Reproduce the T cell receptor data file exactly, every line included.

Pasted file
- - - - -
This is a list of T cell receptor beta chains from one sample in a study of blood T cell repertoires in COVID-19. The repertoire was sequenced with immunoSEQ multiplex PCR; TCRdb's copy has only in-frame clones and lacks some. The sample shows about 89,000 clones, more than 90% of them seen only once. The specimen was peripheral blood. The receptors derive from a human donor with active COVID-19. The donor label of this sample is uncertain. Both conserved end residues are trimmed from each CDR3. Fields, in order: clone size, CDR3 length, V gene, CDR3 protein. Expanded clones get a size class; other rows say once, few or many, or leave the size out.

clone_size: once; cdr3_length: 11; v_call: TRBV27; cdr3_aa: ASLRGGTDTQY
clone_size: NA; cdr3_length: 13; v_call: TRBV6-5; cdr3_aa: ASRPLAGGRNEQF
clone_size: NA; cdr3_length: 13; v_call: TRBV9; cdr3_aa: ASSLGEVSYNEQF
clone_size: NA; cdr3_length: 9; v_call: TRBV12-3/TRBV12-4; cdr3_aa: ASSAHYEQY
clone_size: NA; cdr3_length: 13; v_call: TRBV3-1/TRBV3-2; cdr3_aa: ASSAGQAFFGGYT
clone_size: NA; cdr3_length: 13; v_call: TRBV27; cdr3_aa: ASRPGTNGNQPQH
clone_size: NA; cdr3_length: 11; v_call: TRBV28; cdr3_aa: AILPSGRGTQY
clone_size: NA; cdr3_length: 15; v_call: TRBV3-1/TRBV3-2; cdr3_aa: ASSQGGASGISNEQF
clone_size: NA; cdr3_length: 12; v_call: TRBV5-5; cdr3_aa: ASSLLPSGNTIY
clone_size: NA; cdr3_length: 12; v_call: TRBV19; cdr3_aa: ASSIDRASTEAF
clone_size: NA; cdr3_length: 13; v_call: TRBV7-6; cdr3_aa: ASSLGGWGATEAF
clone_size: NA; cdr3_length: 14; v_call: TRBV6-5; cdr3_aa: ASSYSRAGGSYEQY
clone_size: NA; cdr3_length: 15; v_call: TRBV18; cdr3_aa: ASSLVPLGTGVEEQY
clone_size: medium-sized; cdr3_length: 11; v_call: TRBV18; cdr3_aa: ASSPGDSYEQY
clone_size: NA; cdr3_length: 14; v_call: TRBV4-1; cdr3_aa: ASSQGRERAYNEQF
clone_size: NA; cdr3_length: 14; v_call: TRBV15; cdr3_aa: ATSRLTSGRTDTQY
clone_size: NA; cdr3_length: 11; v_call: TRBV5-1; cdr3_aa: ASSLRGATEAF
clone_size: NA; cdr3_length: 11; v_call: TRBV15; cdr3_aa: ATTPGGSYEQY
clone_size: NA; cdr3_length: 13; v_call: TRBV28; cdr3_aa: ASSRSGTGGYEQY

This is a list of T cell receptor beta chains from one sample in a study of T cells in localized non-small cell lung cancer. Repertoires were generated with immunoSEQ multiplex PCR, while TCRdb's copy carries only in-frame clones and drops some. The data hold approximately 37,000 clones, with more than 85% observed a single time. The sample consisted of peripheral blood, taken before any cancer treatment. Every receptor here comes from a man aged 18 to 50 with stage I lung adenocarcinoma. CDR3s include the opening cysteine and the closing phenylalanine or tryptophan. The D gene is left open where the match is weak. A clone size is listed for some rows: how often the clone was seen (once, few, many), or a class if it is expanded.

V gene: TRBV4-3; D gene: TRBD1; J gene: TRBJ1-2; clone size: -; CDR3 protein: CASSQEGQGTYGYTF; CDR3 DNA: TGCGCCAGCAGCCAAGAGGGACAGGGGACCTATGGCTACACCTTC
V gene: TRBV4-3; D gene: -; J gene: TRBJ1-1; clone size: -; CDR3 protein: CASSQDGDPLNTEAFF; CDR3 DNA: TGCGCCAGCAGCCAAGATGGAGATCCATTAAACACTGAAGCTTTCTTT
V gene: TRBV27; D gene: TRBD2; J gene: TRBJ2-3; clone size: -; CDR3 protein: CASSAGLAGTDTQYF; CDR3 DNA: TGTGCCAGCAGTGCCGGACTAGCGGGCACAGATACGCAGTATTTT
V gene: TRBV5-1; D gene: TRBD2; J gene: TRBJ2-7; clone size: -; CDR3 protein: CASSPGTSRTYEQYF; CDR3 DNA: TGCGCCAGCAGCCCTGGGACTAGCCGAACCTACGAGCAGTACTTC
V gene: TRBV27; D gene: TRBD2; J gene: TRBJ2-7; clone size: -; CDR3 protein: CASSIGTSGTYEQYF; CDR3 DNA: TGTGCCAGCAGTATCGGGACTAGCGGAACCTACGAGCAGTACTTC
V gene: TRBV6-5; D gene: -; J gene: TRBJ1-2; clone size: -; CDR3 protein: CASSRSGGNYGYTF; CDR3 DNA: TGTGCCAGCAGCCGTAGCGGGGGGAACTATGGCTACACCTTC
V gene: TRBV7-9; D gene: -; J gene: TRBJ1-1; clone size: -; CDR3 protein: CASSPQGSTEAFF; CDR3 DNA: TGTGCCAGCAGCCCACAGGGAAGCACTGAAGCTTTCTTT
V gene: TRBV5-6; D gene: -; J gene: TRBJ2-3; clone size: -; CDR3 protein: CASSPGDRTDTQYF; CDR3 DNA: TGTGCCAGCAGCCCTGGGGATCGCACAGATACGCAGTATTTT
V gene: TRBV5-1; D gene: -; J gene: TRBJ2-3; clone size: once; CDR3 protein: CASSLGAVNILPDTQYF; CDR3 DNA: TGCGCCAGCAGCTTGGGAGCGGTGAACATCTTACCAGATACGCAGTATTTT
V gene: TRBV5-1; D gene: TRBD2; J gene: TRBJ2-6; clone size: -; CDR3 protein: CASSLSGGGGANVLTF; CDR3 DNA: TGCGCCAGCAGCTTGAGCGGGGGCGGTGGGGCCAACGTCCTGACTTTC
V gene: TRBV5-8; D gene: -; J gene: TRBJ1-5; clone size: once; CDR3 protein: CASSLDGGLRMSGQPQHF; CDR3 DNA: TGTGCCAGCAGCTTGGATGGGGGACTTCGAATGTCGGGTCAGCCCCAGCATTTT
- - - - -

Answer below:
This is a list of T cell receptor beta chains from one sample in a study of blood T cell repertoires in COVID-19. The repertoire was sequenced with immunoSEQ multiplex PCR; TCRdb's copy has only in-frame clones and lacks some. The sample shows about 89,000 clones, more than 90% of them seen only once. The specimen was peripheral blood. The receptors derive from a human donor with active COVID-19. The donor label of this sample is uncertain. Both conserved end residues are trimmed from each CDR3. Fields, in order: clone size, CDR3 length, V gene, CDR3 protein. Expanded clones get a size class; other rows say once, few or many, or leave the size out.

clone_size: once; cdr3_length: 11; v_call: TRBV27; cdr3_aa: ASLRGGTDTQY
clone_size: NA; cdr3_length: 13; v_call: TRBV6-5; cdr3_aa: ASRPLAGGRNEQF
clone_size: NA; cdr3_length: 13; v_call: TRBV9; cdr3_aa: ASSLGEVSYNEQF
clone_size: NA; cdr3_length: 9; v_call: TRBV12-3/TRBV12-4; cdr3_aa: ASSAHYEQY
clone_size: NA; cdr3_length: 13; v_call: TRBV3-1/TRBV3-2; cdr3_aa: ASSAGQAFFGGYT
clone_size: NA; cdr3_length: 13; v_call: TRBV27; cdr3_aa: ASRPGTNGNQPQH
clone_size: NA; cdr3_length: 11; v_call: TRBV28; cdr3_aa: AILPSGRGTQY
clone_size: NA; cdr3_length: 15; v_call: TRBV3-1/TRBV3-2; cdr3_aa: ASSQGGASGISNEQF
clone_size: NA; cdr3_length: 12; v_call: TRBV5-5; cdr3_aa: ASSLLPSGNTIY
clone_size: NA; cdr3_length: 12; v_call: TRBV19; cdr3_aa: ASSIDRASTEAF
clone_size: NA; cdr3_length: 13; v_call: TRBV7-6; cdr3_aa: ASSLGGWGATEAF
clone_size: NA; cdr3_length: 14; v_call: TRBV6-5; cdr3_aa: ASSYSRAGGSYEQY
clone_size: NA; cdr3_length: 15; v_call: TRBV18; cdr3_aa: ASSLVPLGTGVEEQY
clone_size: medium-sized; cdr3_length: 11; v_call: TRBV18; cdr3_aa: ASSPGDSYEQY
clone_size: NA; cdr3_length: 14; v_call: TRBV4-1; cdr3_aa: ASSQGRERAYNEQF
clone_size: NA; cdr3_length: 14; v_call: TRBV15; cdr3_aa: ATSRLTSGRTDTQY
clone_size: NA; cdr3_length: 11; v_call: TRBV5-1; cdr3_aa: ASSLRGATEAF
clone_size: NA; cdr3_length: 11; v_call: TRBV15; cdr3_aa: ATTPGGSYEQY
clone_size: NA; cdr3_length: 13; v_call: TRBV28; cdr3_aa: ASSRSGTGGYEQY

This is a list of T cell receptor beta chains from one sample in a study of T cells in localized non-small cell lung cancer. Repertoires were generated with immunoSEQ multiplex PCR, while TCRdb's copy carries only in-frame clones and drops some. The data hold approximately 37,000 clones, with more than 85% observed a single time. The sample consisted of peripheral blood, taken before any cancer treatment. Every receptor here comes from a man aged 18 to 50 with stage I lung adenocarcinoma. CDR3s include the opening cysteine and the closing phenylalanine or tryptophan. The D gene is left open where the match is weak. A clone size is listed for some rows: how often the clone was seen (once, few, many), or a class if it is expanded.

V gene: TRBV4-3; D gene: TRBD1; J gene: TRBJ1-2; clone size: -; CDR3 protein: CASSQEGQGTYGYTF; CDR3 DNA: TGCGCCAGCAGCCAAGAGGGACAGGGGACCTATGGCTACACCTTC
V gene: TRBV4-3; D gene: -; J gene: TRBJ1-1; clone size: -; CDR3 protein: CASSQDGDPLNTEAFF; CDR3 DNA: TGCGCCAGCAGCCAAGATGGAGATCCATTAAACACTGAAGCTTTCTTT
V gene: TRBV27; D gene: TRBD2; J gene: TRBJ2-3; clone size: -; CDR3 protein: CASSAGLAGTDTQYF; CDR3 DNA: TGTGCCAGCAGTGCCGGACTAGCGGGCACAGATACGCAGTATTTT
V gene: TRBV5-1; D gene: TRBD2; J gene: TRBJ2-7; clone size: -; CDR3 protein: CASSPGTSRTYEQYF; CDR3 DNA: TGCGCCAGCAGCCCTGGGACTAGCCGAACCTACGAGCAGTACTTC
V gene: TRBV27; D gene: TRBD2; J gene: TRBJ2-7; clone size: -; CDR3 protein: CASSIGTSGTYEQYF; CDR3 DNA: TGTGCCAGCAGTATCGGGACTAGCGGAACCTACGAGCAGTACTTC
V gene: TRBV6-5; D gene: -; J gene: TRBJ1-2; clone size: -; CDR3 protein: CASSRSGGNYGYTF; CDR3 DNA: TGTGCCAGCAGCCGTAGCGGGGGGAACTATGGCTACACCTTC
V gene: TRBV7-9; D gene: -; J gene: TRBJ1-1; clone size: -; CDR3 protein: CASSPQGSTEAFF; CDR3 DNA: TGTGCCAGCAGCCCACAGGGAAGCACTGAAGCTTTCTTT
V gene: TRBV5-6; D gene: -; J gene: TRBJ2-3; clone size: -; CDR3 protein: CASSPGDRTDTQYF; CDR3 DNA: TGTGCCAGCAGCCCTGGGGATCGCACAGATACGCAGTATTTT
V gene: TRBV5-1; D gene: -; J gene: TRBJ2-3; clone size: once; CDR3 protein: CASSLGAVNILPDTQYF; CDR3 DNA: TGCGCCAGCAGCTTGGGAGCGGTGAACATCTTACCAGATACGCAGTATTTT
V gene: TRBV5-1; D gene: TRBD2; J gene: TRBJ2-6; clone size: -; CDR3 protein: CASSLSGGGGANVLTF; CDR3 DNA: TGCGCCAGCAGCTTGAGCGGGGGCGGTGGGGCCAACGTCCTGACTTTC
V gene: TRBV5-8; D gene: -; J gene: TRBJ1-5; clone size: once; CDR3 protein: CASSLDGGLRMSGQPQHF; CDR3 DNA: TGTGCCAGCAGCTTGGATGGGGGACTTCGAATGTCGGGTCAGCCCCAGCATTTT